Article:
5 things to think about before taking money from your RRSP.
January 13, 2017
When things aren’t exactly stable and you’re navigating a tough financial situation, your RRSP can start to seem like a pretty attractive source of funds. Before you decide to withdraw money, it’s good to understand the impact it could have on your tax return. Here are 5 things to consider:
1.You could lose your tax shelter
RRSPs are designed to help Canadians save for retirement and provide a place for you to move a portion of the income you earn today to be exempt from any taxes. This is also described as a tax shelter, so when you make a withdrawal, you lose your shelter benefits.
2.Watch for additional taxes, because whatever’s withheld might not be enough
When you make a withdrawal from your RRSP, the financial institution that manages your plan is required to withhold a certain percentage of tax, based on the amount of the withdrawal:
- 10 % (5% in Québec) on amounts up to and including $5,000
- 20 % (10% in Québec) on amounts over $5,000 up to and including $15,000
- 30 % (15% in Québec) on amounts over $15,000
For amounts held in Québec, provincial tax will also be withheld. Even though this tax is taken off your withdrawal at the time, the amount withheld at source isn’t usually enough to cover your final tax liability on the draw.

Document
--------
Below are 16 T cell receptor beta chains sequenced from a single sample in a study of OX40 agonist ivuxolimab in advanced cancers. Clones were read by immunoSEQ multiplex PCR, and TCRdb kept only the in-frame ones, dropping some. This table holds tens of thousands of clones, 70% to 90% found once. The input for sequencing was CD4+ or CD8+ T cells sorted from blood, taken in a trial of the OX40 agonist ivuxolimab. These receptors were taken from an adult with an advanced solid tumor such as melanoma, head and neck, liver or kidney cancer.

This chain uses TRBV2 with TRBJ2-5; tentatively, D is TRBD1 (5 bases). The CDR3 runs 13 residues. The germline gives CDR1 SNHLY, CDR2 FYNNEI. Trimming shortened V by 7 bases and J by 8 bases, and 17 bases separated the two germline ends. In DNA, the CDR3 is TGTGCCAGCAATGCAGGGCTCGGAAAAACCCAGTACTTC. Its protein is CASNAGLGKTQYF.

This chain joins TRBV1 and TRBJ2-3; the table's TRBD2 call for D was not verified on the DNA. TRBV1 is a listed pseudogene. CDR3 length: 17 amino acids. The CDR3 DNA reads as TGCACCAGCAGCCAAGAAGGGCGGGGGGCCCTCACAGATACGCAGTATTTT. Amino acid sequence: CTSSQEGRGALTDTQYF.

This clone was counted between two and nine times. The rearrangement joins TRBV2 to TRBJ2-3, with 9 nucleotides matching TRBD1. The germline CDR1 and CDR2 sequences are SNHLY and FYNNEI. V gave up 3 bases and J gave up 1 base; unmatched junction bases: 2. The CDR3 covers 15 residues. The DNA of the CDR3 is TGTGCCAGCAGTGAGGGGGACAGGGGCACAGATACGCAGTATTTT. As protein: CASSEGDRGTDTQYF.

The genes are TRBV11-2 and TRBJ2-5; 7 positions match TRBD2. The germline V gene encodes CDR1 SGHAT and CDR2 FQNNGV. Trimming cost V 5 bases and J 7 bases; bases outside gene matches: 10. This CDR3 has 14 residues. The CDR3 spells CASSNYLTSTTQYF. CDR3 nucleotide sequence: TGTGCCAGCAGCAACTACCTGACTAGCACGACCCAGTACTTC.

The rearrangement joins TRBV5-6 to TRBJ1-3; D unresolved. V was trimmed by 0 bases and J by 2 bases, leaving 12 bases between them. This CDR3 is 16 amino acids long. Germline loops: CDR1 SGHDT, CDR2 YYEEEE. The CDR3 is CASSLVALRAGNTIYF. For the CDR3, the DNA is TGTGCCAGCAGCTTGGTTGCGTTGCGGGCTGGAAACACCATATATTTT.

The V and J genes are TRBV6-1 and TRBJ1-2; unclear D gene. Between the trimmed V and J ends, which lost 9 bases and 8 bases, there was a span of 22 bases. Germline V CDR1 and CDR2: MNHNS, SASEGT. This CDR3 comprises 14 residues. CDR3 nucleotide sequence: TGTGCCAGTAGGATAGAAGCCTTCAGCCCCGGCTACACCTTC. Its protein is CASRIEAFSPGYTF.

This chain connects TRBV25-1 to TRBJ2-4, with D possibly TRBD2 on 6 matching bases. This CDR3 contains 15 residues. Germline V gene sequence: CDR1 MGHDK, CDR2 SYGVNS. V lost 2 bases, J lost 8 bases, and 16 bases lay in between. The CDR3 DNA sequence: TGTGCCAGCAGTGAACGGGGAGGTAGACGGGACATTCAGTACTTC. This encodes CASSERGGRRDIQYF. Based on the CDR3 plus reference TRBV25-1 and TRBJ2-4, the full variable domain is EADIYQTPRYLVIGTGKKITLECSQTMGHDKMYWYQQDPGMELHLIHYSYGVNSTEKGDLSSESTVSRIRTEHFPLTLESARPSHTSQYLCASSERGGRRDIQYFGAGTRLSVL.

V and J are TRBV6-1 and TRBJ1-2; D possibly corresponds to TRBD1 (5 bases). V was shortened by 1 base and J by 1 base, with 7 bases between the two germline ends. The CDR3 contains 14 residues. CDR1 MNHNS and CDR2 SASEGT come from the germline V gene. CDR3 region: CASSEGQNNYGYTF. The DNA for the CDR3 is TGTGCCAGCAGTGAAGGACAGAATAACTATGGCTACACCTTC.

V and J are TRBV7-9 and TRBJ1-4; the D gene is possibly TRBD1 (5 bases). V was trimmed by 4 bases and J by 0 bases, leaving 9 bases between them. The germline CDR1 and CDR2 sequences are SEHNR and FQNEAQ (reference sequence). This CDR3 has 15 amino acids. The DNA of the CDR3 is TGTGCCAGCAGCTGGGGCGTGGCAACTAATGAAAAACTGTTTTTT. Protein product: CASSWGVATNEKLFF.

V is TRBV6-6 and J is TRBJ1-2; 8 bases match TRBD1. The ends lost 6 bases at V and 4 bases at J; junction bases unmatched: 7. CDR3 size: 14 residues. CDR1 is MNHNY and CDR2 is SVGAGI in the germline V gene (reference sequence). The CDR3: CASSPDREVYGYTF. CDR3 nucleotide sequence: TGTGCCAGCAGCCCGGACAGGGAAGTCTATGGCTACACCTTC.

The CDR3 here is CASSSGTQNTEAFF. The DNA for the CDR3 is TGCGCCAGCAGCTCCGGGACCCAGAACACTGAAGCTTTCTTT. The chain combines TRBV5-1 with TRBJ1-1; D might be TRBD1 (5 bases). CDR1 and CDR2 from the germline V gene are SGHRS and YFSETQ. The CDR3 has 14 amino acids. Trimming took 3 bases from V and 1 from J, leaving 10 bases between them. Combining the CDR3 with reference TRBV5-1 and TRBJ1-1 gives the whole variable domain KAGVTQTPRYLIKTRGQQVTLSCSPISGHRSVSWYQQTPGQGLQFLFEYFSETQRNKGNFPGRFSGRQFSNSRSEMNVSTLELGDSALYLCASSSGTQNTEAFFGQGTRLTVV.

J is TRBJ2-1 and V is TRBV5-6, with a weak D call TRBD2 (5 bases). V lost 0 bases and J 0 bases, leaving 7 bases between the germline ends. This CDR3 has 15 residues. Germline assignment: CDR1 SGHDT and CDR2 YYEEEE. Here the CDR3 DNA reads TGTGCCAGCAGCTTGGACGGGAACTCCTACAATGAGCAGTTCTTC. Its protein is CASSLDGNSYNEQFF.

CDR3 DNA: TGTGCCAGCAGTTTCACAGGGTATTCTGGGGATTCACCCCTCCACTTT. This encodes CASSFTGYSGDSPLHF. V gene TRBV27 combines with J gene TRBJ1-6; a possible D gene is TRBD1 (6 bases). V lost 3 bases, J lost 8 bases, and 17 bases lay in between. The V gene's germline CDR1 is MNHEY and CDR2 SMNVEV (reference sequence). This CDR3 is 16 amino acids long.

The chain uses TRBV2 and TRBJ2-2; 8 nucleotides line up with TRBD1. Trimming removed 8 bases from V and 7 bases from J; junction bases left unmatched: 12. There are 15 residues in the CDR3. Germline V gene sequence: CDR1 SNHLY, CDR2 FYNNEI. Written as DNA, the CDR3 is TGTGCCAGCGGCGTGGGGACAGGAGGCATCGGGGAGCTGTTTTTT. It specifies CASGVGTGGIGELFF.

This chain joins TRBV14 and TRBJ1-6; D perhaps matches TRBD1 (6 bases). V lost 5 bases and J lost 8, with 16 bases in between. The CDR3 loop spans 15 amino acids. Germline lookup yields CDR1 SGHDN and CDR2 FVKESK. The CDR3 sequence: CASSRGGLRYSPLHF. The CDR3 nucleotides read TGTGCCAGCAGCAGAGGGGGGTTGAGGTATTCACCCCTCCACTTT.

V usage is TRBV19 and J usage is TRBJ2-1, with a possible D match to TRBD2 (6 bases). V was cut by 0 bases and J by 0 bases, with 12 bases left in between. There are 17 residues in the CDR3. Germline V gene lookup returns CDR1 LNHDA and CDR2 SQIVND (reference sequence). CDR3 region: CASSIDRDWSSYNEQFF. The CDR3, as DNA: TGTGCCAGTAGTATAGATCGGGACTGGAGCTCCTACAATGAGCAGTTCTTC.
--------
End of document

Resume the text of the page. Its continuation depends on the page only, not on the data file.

3.Withdrawals are considered income
The money you withdraw from an RRSP is considered income in the tax year it was received. You’ll need to add it to the other income you earned during that year on your tax return.
4.You’ll lose contribution room
Once you withdraw money from your RRSP, that contribution room is lost. You can’t replace the funds at a later date.
5.Withdrawals without penalties
The Home Buyers Plan (HBP) and Lifelong Learning Program (LLP) will allow you to withdraw funds from your RRSP without any penalties, as long as they’re paid back within the appropriate time frames. If the funds aren’t repaid, they’ll be considered income.
If you’re thinking about your RRSP as a source of income, remember that any changes you make will affect your return, so make sure you understand the pros and cons.
Ready to file? Visit a tax expert at an H&R Block office near you, or do it yourself with our online tax software.